Written October 9, 2017
This review is the subjective opinion of a Tripadvisor member and not of Tripadvisor LLC. Tripadvisor performs checks on reviews as part of our industry-leading trust & safety standards. Read our transparency report to learn more.

naturegals
Albany, NY100 contributions
5.0 of 5 bubbles
Oct 2014 • Family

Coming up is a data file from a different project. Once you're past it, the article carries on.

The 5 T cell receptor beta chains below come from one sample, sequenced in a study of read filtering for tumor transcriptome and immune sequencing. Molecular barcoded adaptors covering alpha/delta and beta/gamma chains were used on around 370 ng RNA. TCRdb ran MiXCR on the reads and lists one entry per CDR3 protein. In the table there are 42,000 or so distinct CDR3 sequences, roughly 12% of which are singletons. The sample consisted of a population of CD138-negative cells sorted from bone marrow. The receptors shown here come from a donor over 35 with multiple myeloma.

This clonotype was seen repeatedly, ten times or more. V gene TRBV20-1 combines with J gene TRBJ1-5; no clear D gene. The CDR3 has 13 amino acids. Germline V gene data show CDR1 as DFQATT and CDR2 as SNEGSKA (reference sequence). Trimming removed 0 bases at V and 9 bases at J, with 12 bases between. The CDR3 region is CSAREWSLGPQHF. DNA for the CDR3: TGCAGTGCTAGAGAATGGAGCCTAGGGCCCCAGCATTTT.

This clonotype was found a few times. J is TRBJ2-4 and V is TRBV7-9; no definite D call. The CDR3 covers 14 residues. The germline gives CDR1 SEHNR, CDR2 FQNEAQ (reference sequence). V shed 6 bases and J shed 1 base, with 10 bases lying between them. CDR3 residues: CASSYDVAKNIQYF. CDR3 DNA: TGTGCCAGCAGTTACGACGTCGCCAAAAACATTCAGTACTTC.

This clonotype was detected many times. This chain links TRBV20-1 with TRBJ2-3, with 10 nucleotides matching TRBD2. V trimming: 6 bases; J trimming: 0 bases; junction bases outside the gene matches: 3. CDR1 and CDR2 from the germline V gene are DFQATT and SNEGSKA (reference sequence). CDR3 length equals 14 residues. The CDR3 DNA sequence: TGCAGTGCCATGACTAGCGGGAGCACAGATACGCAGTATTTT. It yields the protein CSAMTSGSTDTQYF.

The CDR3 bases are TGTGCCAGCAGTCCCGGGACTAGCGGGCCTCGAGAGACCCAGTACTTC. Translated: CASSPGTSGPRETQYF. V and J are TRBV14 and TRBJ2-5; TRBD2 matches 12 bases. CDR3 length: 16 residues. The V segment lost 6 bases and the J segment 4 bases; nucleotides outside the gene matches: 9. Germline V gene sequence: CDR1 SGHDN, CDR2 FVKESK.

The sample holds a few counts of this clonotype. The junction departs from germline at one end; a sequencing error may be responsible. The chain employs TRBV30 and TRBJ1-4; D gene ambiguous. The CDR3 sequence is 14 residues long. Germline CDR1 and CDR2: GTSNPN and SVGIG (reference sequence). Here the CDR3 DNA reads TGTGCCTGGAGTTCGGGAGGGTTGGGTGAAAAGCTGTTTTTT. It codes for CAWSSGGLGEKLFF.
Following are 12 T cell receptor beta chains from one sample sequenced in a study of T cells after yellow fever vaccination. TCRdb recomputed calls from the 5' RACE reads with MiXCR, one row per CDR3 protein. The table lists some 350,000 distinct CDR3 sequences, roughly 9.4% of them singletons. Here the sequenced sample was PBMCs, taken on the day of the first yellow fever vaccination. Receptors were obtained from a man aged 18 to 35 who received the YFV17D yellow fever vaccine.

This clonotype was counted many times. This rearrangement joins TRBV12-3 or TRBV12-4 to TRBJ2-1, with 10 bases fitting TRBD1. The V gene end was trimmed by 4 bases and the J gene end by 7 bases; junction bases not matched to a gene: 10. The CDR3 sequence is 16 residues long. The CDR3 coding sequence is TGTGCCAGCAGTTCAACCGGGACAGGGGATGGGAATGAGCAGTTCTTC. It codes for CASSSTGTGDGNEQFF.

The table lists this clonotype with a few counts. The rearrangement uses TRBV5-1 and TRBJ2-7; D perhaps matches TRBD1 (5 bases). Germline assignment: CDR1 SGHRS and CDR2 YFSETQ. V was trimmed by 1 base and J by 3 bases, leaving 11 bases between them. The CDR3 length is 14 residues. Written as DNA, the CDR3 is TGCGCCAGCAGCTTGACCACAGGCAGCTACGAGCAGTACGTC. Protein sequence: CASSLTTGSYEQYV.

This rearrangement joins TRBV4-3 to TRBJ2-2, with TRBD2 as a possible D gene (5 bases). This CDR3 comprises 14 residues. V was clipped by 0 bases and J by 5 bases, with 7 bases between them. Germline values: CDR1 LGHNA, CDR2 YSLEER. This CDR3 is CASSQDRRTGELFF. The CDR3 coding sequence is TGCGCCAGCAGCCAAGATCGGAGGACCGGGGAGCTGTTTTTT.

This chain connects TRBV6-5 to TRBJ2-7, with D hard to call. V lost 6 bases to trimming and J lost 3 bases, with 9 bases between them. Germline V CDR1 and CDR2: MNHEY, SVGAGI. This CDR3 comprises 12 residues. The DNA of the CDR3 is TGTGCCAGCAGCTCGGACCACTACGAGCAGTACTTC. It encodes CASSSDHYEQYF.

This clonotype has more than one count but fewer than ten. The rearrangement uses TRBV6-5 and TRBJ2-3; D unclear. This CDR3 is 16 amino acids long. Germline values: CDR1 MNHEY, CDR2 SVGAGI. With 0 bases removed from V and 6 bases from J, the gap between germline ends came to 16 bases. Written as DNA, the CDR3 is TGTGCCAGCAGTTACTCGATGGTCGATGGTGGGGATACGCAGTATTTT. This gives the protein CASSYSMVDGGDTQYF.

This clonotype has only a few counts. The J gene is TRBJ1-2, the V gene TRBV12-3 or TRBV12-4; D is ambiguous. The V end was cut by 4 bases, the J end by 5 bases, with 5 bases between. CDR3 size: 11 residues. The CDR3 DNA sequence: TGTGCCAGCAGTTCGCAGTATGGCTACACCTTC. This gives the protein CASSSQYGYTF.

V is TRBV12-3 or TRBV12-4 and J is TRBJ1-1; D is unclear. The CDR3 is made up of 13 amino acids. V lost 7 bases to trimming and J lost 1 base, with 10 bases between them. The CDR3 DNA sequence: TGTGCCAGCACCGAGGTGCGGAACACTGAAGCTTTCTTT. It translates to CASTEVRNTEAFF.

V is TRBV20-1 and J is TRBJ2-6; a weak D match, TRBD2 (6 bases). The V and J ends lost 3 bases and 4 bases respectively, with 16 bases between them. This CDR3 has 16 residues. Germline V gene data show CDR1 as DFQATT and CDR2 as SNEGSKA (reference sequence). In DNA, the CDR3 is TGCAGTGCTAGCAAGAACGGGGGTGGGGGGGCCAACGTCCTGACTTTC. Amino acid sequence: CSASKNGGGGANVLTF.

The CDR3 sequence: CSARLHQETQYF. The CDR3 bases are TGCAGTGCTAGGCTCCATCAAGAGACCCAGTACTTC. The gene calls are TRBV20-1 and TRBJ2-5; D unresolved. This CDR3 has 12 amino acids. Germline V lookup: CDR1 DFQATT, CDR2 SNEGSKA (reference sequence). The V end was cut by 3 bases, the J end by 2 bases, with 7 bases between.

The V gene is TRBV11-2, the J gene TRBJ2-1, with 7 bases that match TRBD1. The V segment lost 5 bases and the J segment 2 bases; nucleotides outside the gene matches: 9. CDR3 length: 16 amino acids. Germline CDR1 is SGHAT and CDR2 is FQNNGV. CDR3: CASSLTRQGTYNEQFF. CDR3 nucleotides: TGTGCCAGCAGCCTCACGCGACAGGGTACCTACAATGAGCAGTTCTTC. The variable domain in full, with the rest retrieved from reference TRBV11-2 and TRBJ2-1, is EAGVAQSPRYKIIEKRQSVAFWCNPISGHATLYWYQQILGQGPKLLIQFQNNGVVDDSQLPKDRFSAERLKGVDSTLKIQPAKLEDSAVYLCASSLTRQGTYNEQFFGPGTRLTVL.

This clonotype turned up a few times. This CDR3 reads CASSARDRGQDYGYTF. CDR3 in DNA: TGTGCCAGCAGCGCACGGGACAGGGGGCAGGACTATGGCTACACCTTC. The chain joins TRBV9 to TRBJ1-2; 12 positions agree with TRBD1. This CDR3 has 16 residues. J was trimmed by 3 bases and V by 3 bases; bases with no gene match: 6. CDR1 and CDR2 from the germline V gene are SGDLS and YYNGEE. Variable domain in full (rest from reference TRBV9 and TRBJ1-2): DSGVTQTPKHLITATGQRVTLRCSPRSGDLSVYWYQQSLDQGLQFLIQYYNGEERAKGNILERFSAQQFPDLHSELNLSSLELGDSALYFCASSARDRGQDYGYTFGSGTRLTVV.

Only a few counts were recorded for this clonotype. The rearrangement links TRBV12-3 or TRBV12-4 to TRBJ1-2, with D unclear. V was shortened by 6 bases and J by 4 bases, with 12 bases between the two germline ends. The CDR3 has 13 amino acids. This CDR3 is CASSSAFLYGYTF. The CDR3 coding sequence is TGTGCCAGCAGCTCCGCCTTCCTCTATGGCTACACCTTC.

My nephew and I climbed Mt. Katahdin via the Hunt Trail, as we wanted to hike the northern terminus of the Appalachian Trail together. Here are a few facts to begin with. I’m middle-aged, I work out, and consider myself to be in good physical shape. I trained for this hike by hiking with weights in my backpack for 4 months prior to hitting this trail (in addition to my other work-out regimen). None of that mattered. Perhaps none of that mattered because I was not mentally prepared for what this trail would present us with, and it was so mentally draining (at least to me), that it truly affected me physically. Please don’t let that deter you from summiting via this trail though because I have to admit that I have an intense fear of falling off into nothingness, which can quite possibly happen on this trail in some areas if you lose your footing – or more importantly, your mental focus. Having said that, it was grueling for me to work through these fears while perched on sheer facades of cliffs at times, or while trying to reach for iron rungs that were above my grasp, but that I HAD to grasp and pull myself up and over in order to continue the climb. So, just be prepared for these types of challenges if you plan to summit via the Hunt Trail. It is a beautiful trail, no doubt, but it can be quite cruel in areas! Those dump truck sized boulders are not easy to climb up, but they are fun to slide down as you descend (as long as you don’t mind shredding the rear portion of your hiking pants!!). All in all, I am VERY glad that I was able to summit (with MUCH encouragement from my nephew), as it was both an emotional and euphoric feeling and quite a sense of accomplishment too! Also, the views from the summit were absolutely awe-inspiring and well worth the climb. I felt as if I was looking down on a giant Google earth image! It was spectacular, and the memories of summiting Mt. Katahdin will live with me forever. Other views along the climb were amazing as well, as was the scent of balsam and pine in the forest, combined with the soothing sound of Katahdin Stream Falls when the hike began/ended. A true Maine experience in many ways!! One parting thought -- please be sure that you have a quality flashlight with you on this hike as well, just in case you are descending in any bit of darkness. Thankfully, my nephew had some sort of tactical and very powerful flashlight; whereas, mine was a knock-off brand that barely lit my path (it’s hard to tell how truly powerful [or powerless] a flashlight is until you are descending a mountain in a dense portion of forest!!), so spend a little more for a quality light or headlamp in order to ensure a safe hike. Have fun and pack a lot of food and water. You’ll need it!